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Plants that fill the cracks and crevices and bring life and colour to paving

WALK ON THE BRIGHT SIDE: Plants that fill the cracks and crevices bring life and colour to paving

  • Nigel Colborn says that plants for cracks and crevices are durable
  • UK-based expert says that they can bring a hint of beauty to dreary places
  • He says that paving with 3cm or more between slabs has planting opportunities 

What you need here,’ said my visitor, ‘is Platt’s Black.’ He was viewing a recently paved area in our garden. The flagstones, though attractively weathered, still looked stark. Did he mean I should paint them? Seriously? ‘I’ll be planting between the pavers,’ I explained.

‘That’s why we’ve left two-inch spaces between them.’ The gaps had been filled with good soil. ‘Yeah, like I said,’ he retorted, ‘Platt’s Black would fill the cracks.’ Leptinella squalida or ‘brass buttons’ is a pretty little creeper with serrated, compound leaves. The variety Platt’s Black has dark foliage and cream, button-like flowers. 

The matted growth functions as living mortar, filling spaces between the flagstones. Plants for cracks and crevices are seldom show-­stoppers, but they’re durable and bring a hint of beauty to dreary places.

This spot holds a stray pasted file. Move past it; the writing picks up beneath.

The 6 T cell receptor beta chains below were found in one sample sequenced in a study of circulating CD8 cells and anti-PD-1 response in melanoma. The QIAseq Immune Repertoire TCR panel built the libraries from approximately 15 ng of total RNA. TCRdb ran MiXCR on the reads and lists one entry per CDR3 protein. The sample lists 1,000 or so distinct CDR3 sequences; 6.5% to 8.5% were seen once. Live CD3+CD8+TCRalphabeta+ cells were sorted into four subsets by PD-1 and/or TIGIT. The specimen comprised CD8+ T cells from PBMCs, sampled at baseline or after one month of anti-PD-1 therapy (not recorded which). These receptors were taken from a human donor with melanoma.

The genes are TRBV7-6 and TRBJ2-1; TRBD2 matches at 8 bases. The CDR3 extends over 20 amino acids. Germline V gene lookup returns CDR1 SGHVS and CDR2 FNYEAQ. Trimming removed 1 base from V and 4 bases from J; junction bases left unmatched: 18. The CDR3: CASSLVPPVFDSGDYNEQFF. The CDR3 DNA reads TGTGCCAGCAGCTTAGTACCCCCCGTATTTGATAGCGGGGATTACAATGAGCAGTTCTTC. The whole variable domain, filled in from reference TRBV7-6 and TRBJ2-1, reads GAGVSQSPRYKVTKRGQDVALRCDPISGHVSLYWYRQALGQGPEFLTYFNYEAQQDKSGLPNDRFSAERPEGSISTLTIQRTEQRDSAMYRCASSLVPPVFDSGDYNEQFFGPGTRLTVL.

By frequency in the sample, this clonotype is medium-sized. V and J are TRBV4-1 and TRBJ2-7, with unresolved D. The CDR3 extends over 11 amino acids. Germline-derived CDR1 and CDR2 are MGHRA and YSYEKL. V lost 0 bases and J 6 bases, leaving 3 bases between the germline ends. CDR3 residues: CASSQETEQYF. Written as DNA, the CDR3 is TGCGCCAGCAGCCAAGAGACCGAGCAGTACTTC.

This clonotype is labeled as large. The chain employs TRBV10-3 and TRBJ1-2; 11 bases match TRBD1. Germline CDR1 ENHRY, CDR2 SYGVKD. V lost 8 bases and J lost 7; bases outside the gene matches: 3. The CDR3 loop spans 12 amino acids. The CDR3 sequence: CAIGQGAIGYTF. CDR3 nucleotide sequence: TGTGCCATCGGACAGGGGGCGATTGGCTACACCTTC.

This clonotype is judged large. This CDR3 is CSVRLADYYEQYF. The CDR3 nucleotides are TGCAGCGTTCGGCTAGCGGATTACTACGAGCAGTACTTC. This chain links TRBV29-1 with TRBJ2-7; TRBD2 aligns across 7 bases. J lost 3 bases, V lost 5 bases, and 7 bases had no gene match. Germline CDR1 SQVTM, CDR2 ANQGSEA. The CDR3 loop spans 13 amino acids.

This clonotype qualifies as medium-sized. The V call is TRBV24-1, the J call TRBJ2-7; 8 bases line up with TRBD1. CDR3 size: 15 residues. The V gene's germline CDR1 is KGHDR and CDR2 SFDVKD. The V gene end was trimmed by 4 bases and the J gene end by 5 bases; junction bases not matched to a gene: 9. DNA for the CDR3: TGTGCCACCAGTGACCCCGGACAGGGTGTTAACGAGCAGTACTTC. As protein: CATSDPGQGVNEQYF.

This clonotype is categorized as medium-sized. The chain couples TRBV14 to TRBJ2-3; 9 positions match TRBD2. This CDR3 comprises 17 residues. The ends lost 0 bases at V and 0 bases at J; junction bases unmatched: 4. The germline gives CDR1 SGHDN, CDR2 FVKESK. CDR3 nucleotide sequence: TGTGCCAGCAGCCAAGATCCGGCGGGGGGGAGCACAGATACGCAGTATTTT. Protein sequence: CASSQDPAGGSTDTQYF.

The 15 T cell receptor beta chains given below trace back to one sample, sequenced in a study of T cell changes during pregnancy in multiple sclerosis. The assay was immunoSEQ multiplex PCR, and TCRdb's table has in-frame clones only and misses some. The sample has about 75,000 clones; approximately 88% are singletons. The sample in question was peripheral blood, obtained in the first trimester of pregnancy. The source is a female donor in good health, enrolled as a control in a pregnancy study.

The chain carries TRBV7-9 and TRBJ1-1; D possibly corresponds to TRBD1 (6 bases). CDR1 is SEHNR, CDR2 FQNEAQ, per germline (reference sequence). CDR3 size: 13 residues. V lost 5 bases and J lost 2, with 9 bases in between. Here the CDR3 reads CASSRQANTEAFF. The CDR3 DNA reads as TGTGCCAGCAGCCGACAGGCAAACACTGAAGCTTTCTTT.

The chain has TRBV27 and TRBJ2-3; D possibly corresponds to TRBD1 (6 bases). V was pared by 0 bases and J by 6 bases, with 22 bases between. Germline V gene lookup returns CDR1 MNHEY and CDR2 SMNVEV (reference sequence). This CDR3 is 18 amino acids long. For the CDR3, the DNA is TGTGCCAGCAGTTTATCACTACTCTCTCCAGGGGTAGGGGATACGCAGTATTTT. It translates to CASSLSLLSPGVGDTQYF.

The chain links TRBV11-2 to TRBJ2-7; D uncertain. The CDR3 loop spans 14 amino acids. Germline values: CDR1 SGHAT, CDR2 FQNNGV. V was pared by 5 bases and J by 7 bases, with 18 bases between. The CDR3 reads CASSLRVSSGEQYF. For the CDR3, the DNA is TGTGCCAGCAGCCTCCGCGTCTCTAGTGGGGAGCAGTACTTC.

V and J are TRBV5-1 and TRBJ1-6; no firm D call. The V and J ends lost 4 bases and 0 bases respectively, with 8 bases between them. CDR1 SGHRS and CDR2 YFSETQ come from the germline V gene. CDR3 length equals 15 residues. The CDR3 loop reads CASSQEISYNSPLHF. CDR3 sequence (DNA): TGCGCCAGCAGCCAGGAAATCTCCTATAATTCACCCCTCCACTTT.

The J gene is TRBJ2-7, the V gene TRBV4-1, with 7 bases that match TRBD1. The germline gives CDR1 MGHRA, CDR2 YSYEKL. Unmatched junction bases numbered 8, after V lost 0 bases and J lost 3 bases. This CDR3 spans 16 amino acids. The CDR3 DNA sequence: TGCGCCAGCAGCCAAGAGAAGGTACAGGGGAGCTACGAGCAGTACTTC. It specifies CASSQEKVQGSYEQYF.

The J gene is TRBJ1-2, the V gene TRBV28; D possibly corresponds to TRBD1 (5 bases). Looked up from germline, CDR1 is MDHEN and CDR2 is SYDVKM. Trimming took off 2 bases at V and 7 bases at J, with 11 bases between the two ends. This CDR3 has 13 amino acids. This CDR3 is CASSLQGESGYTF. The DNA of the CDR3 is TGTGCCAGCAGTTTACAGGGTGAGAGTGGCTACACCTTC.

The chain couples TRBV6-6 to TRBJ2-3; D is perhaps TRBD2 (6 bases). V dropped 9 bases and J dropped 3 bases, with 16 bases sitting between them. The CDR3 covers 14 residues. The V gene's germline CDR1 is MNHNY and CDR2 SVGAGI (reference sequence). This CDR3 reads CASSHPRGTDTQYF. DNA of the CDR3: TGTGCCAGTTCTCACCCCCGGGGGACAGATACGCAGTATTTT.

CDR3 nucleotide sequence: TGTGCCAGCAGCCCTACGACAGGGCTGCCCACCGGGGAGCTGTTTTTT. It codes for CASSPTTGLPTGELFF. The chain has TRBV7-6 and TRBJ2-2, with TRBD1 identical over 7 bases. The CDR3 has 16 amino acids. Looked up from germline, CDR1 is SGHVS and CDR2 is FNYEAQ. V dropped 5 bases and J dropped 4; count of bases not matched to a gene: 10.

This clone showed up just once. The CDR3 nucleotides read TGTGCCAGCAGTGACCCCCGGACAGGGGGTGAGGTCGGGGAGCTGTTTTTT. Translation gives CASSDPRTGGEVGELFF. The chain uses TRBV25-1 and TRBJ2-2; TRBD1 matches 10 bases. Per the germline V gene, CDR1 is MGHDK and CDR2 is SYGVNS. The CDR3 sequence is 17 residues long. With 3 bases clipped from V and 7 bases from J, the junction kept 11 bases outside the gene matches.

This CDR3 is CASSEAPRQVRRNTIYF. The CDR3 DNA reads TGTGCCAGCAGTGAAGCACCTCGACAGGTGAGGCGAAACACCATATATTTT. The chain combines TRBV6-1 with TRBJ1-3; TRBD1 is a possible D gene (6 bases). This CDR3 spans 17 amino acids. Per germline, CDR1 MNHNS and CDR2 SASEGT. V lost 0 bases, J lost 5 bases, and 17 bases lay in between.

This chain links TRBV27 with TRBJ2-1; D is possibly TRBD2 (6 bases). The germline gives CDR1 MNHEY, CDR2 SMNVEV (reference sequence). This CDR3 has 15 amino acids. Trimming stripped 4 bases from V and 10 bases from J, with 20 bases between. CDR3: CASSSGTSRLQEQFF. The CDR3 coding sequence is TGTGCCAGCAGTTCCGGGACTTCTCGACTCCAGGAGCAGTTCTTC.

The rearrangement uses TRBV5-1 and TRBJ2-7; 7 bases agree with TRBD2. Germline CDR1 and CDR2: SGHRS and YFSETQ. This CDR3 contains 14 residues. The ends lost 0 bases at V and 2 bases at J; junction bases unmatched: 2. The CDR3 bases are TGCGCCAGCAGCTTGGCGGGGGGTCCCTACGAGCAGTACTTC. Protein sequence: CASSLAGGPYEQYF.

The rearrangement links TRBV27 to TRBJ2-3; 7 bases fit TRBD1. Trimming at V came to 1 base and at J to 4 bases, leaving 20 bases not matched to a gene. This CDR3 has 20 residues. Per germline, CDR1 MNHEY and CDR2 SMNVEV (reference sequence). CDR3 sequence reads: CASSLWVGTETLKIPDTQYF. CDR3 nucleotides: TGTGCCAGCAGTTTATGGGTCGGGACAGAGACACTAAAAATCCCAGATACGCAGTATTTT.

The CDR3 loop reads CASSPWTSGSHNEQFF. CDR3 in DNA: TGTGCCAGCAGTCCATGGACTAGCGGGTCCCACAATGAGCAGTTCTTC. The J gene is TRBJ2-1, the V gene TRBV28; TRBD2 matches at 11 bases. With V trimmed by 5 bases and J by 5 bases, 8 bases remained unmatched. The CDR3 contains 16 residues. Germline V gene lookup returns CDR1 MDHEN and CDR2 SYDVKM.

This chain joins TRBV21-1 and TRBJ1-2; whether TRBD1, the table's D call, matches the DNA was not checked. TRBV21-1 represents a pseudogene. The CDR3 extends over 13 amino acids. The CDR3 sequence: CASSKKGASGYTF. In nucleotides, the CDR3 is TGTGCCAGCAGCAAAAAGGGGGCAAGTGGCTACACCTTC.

Nigel Colborn says that plants for cracks and crevices are seldom show-stoppers but using them can bring a hint of beauty to dreary places. Wild thyme Thymus serpyllum (pictured)

NICHE PLANTING 

Paving with 3cm or more between slabs has planting opportunities. Dry-stone walls have natural crevices suitable for drought-tolerant plants. Even dry banks and retaining walls are suitable for niche planting.

 If chosen carefully, the plants will flourish without harming the structure. 

Besides Leptinella, plants suitable for paving cracks include wild thyme Thymus serpyllum, blue-flowered Isotoma axillaris and, on less-trodden areas, even chamomile. A small lady’s mantle, Alchemilla alpina, loves to colonise paving gaps.

Sedums love growing on walls, as well as in paving or gravel. I grow native, yellow-flowered Biting Stonecrop, Sedum acre. White-flowered Sedum album is even prettier. Exotic succulents such as houseleeks are also suitable.

On shaded walls, small ferns such as Rustyback (­Asplenium ceterach) and Maidenhair Spleenwort (A. trichomanes) will also thrive. 

Larger ferns can root in damp walls. Ivy- leaved Toadflax ,Cymbalaria muralis, loves growing in walls. The purple-blue flowers go beautifully with the neatly lobed leaves. 

UK-based expert says that plants in paving, on walls or naturalised in gravel need minimal care. Platt¿s Black creeper (pictured)

UK-based expert says that plants in paving, on walls or naturalised in gravel need minimal care. Platt’s Black creeper (pictured)

SELF-SEEDERS 

Plants in paving, on walls or naturalised in gravel need minimal care. Most will spread or self-seed. All you need do is monitor that spread. 

Little plants for paving cracks also thrive on walls. More bulky perennials such as red valerian, Centranthus ruber, are ubiquitous. 

Their windborne seed spreads. When planting up gravel, I include small bulbs such as botanical crocuses. Scillas and Chionodoxa will multiply.

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